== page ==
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CostHelper > Health & Personal Care  > Reproductive Health > Fertility Drugs

Fertility Drugs Cost

How Much Do Fertility Drugs Cost?

low costWith Insurance: Copayments and Coinsuranceaverage costClomid Without Insurance: $30-$75 per monthhigh costInjectables Without Insurance: $1,500-$4,000 per cycle
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Fertility drugs often are the first treatments recommended for a couple having trouble conceiving, especially as a result of polycystic ovary syndrome (PCOS), a hormonal and metabolic disorder that affects as many as one in ten women of childbearing age. Usually Clomiphene citrate -- better known by the brand name Clomid -- is tried first because it is relatively inexpensive and is taken orally.

Typical costs:

  • The typical cost of a one-month cycle of Clomid is $30 to $75 without insurance.
  • The typical cost of a one-month cycle of injectables, which usually includes three drugs, ranges from $1,500 to $3,000 per cycle, and sometimes as high as $4,000 without insurance. The average cost is about $2,700.
  • It is more common for health insurance plans to cover infertility drugs than procedures such as IVF, but some prescription drug plans exclude even fertility drugs. Some states mandate insurance coverage of infertility treatment, with some restrictions. The American Society for Reproductive Medicine lists states that require coverage. In most states that mandate coverage, the law applies to group insurance plans of companies with 25 or more employees; individual plans are less likely to cover infertility treatments.
  • On, patients share their experiences with various health insurance companies and plans.
  •, run by an affiliate of Merck Serono, offers advice on navigating insurance benefits and a toll-free phone number 1-866-LETS-TRY, that offers help figuring out what your plan covers. The American Fertility Association[1] has a list of questions to ask your insurer.
  • For patients covered by insurance, out-of-pocket costs typically consist of prescription drug copays of $10 to $100 per cycle, depending on the drug and the plan. Some insurers cover only a percentage -- usually 50 to 80 percent -- of the cost of fertility drugs, which can cause out-of-pocket costs to reach as much as a few thousand dollars.
Related articles: Fertility Test, IVF, Artificial Insemination

What should be included:
  • With Clomiphene citrate -- or Clomid -- the patient begins taking two to three 50 mg tablets by mouth, usually about three to five days after the start of her menstrual cycle, continuing for about five days. The drug acts on the brain, tricking it into releasing more follicle-stimulating hormone (FSH), which can cause the patient to ovulate. The American Fertility Association[2] has an overview of Clomid.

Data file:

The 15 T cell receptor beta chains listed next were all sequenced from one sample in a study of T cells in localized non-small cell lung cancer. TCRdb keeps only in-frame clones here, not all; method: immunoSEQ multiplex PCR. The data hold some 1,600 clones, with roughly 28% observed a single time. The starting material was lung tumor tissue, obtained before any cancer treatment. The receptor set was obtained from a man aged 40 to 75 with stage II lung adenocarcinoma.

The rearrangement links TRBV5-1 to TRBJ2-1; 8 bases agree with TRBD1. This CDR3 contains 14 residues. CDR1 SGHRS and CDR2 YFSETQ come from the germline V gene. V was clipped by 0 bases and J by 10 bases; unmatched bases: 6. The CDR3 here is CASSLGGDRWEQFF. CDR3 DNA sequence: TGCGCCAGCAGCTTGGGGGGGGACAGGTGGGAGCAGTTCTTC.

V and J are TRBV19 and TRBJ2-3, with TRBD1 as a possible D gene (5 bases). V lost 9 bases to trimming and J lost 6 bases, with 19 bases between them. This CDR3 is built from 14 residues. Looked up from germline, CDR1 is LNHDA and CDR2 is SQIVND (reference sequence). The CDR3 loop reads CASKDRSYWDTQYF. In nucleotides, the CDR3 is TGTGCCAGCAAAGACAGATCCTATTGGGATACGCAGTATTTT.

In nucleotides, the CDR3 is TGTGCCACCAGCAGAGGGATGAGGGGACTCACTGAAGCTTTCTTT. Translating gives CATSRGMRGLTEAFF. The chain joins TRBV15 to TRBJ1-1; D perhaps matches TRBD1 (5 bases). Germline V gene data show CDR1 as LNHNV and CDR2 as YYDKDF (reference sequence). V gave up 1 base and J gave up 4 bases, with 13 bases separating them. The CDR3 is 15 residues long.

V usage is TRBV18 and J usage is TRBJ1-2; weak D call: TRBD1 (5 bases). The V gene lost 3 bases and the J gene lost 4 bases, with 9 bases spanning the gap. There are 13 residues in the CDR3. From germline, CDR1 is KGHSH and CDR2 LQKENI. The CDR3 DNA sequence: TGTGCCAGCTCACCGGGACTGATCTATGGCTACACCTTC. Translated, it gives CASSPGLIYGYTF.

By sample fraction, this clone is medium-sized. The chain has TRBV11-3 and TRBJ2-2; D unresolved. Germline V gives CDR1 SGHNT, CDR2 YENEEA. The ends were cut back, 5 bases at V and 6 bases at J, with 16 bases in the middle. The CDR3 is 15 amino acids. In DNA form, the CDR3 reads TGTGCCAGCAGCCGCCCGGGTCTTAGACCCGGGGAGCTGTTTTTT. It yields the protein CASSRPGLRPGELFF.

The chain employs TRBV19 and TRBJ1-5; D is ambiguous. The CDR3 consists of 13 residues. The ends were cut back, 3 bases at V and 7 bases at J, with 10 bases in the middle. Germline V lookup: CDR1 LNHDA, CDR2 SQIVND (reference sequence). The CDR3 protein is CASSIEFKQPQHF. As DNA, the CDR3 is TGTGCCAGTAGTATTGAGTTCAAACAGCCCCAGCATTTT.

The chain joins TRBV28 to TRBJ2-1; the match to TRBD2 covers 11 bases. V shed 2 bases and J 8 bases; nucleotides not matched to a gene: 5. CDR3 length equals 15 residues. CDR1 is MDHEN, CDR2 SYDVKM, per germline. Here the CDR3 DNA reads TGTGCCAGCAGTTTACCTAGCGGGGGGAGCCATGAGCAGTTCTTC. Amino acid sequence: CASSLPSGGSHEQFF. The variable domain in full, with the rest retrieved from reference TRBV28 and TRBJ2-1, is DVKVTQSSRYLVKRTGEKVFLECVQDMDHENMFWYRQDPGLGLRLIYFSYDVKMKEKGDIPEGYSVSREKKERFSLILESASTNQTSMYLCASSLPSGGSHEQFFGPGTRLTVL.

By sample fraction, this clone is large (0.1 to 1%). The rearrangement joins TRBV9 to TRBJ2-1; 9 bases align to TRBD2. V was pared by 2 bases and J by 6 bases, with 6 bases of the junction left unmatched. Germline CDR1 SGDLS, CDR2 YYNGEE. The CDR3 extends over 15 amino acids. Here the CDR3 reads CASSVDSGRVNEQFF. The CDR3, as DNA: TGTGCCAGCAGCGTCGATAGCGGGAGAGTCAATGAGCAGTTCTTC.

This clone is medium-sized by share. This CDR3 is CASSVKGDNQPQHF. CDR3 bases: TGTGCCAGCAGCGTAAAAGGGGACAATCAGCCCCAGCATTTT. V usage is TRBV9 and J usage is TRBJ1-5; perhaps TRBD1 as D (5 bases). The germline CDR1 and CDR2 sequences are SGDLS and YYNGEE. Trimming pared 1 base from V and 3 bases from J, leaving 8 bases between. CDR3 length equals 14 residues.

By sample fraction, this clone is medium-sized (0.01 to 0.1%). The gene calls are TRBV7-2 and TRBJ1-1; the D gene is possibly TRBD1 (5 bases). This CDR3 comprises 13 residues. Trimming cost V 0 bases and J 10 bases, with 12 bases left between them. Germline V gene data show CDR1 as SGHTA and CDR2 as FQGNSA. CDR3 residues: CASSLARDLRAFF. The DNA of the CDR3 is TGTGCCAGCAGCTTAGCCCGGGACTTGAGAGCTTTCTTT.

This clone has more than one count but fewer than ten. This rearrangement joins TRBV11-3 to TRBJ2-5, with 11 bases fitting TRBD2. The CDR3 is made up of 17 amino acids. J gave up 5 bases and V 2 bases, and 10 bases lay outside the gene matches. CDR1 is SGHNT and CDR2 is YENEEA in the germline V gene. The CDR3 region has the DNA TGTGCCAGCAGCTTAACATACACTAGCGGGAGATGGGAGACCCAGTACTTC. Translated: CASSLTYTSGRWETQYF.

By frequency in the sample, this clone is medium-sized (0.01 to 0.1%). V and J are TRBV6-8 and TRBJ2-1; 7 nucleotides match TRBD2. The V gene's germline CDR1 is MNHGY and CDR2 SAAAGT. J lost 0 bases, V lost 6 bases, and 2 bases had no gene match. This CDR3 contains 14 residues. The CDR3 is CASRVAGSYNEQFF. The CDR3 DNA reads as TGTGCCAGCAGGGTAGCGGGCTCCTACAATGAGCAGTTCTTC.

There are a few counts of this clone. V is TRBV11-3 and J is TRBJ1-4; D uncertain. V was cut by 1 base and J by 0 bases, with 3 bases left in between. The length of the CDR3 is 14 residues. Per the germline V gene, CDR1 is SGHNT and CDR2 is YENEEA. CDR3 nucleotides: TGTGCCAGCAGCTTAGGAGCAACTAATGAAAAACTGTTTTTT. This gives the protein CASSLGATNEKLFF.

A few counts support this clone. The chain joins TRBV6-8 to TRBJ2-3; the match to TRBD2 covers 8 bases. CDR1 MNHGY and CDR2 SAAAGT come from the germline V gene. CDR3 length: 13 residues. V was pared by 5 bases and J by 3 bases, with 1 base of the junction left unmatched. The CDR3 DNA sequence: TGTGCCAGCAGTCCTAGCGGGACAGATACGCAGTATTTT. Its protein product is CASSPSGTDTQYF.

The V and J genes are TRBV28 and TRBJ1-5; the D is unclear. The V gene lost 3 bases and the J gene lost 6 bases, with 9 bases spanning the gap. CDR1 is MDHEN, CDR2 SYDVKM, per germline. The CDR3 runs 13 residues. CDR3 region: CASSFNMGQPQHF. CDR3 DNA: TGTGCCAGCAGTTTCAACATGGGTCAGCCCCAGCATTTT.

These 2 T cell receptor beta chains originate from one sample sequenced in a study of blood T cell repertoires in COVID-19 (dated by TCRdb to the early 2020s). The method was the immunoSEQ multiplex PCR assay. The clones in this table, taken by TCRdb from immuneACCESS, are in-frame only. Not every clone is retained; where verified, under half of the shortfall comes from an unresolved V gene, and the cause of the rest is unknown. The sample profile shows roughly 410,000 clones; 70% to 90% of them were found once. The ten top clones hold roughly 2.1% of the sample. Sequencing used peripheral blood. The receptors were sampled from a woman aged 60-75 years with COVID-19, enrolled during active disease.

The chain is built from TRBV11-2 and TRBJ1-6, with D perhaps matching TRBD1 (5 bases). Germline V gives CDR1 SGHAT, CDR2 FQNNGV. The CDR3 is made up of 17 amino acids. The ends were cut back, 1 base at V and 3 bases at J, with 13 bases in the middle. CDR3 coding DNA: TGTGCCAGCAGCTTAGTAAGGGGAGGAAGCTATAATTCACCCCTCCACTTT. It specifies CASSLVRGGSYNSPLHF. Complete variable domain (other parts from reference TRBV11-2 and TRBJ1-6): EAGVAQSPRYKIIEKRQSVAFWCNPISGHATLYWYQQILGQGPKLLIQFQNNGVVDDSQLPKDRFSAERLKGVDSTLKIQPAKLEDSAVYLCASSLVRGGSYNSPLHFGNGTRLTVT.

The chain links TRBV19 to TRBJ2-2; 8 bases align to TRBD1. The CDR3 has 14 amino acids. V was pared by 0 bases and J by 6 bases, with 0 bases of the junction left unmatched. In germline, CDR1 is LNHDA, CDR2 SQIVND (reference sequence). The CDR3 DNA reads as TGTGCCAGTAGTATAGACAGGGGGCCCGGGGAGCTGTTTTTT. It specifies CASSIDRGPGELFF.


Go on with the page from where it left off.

• If Clomid does not work, or causes intolerable side effects, doctors can use injectable fertility drugs. The American Fertility Association[3] has an overview.
Additional costs:
  • While taking the drugs, the patient must be monitored via blood tests, which measure hormone levels, and transvaginal ultrasounds, which show follicle size and endometrial thickness -- indicators of how the treatment is working. Monitoring can costs hundreds of dollars per cycle.
  • Drugs -- especially injectables -- often are used in conjunction with artificial insemination, which costs about $300 to $500 per cycle, or IVF, which averages $12,400 per cycle.
Shopping for fertility drugs:
  • It is important to take fertility drugs only under the supervision of a qualified doctor. The doctor you choose should be a reproductive endocrinologist, meaning they are board-certified by the American College of Obstetricians and Gynecologists[4] and have had at least two to three years additional training in reproductive endocrinology. The American Society for Reproductive Medicine offers a doctor locator.
Material on this page is for informational purposes only and should not be construed as medical advice. Always consult your physician or pharmacist regarding medications or medical procedures.
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Amount: $0.00
Posted by: trickumgirl in anniston, AZ.Posted: January 14th, 2009 11:01AM
With or Without Insurance: withoutInsurer:: none
Policy/Plan:: noneDoctor or Clinic: fletcher
after 10 years of trying we got pregnant,only to lose the baby in the 3rd thinking of trying clomid but not sure if it will help any advice?
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